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opioid wars debuts sat at 7:00. good to have you sebastian. >> good to be with you. >> critics call it heroin in a capsule but the fda told you it was approved because the benefits outweigh the risks. what did you discover about the drug, the ease with which it's used and its benefits? >> the fda actually didn't even tell us anything in person because they refused our requests for an interview. and their decision to approve zohydro, could lead to the increases in overdose related deaths and addiction rates. this is already a massive problem in the united states. as you said more than 17,000 americans dying every year from opioid overdoses.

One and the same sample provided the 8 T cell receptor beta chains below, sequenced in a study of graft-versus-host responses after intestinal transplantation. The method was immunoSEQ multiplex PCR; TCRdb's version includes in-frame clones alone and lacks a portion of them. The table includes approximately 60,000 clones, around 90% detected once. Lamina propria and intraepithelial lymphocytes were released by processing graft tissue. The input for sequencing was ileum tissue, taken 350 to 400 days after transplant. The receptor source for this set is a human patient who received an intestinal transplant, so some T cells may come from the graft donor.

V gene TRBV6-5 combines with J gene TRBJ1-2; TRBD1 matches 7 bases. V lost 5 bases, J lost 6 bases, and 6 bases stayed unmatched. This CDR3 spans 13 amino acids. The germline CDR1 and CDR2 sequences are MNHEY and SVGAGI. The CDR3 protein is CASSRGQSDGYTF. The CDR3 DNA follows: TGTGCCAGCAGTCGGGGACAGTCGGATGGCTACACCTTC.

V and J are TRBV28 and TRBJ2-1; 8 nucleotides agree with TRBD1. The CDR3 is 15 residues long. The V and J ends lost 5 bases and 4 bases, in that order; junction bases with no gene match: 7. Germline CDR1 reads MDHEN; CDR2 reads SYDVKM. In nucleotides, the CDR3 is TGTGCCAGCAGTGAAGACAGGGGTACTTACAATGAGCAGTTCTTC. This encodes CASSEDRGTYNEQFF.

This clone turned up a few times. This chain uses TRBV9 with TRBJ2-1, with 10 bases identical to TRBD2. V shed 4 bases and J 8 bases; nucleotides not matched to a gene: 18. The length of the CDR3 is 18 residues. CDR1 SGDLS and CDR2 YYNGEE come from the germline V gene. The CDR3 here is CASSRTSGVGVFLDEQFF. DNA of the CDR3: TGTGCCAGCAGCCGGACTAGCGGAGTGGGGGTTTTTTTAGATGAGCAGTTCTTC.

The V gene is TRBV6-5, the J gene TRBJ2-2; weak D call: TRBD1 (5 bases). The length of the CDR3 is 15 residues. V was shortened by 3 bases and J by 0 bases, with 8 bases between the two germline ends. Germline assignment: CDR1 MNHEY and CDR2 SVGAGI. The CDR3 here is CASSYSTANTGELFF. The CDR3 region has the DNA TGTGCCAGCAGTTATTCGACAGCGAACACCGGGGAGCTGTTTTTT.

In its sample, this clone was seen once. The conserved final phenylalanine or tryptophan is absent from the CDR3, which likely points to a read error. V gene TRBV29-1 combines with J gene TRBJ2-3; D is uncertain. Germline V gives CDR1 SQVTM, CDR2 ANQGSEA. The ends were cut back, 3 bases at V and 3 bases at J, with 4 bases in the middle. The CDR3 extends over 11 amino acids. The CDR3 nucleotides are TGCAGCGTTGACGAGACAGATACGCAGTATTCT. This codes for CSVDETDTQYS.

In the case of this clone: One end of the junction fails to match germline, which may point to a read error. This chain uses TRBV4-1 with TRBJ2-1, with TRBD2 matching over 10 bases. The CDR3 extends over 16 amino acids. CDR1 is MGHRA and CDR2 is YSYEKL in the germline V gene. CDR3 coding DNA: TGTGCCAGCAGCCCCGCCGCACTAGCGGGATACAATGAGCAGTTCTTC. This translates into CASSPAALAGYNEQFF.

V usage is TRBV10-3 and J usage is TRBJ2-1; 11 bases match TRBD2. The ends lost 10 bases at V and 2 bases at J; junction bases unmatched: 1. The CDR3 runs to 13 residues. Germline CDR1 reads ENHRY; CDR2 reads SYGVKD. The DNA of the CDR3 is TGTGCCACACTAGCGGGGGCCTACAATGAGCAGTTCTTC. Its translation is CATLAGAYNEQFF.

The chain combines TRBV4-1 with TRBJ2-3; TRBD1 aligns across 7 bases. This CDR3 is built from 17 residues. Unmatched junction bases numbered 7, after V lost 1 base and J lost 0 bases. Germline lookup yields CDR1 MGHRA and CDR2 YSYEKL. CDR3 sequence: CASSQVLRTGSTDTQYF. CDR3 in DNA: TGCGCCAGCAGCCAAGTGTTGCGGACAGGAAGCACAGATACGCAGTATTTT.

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the prescriptions have quadrupled in the last 15 years. the fda putting a more potent drug onto the market was something a lot of people were asking what the motivations were. that was the starting point for our documentary. we looked into the role of the fda, who is actually in the position of being the gate keeper for these kinds of drugs. that is agency that is supposed to play that role but their decision to approve zohydro, they said in response to an e-mail response to our questions was basically made the greater good of the pain patients. so the group of the people who were the targeted consumers of this drug. they didn't want to unfairly penalize pain patients but critics would say that's at the cost of the greater public health impact which is going to be considerably impacted by a new drug like zohydro, coming on to the market.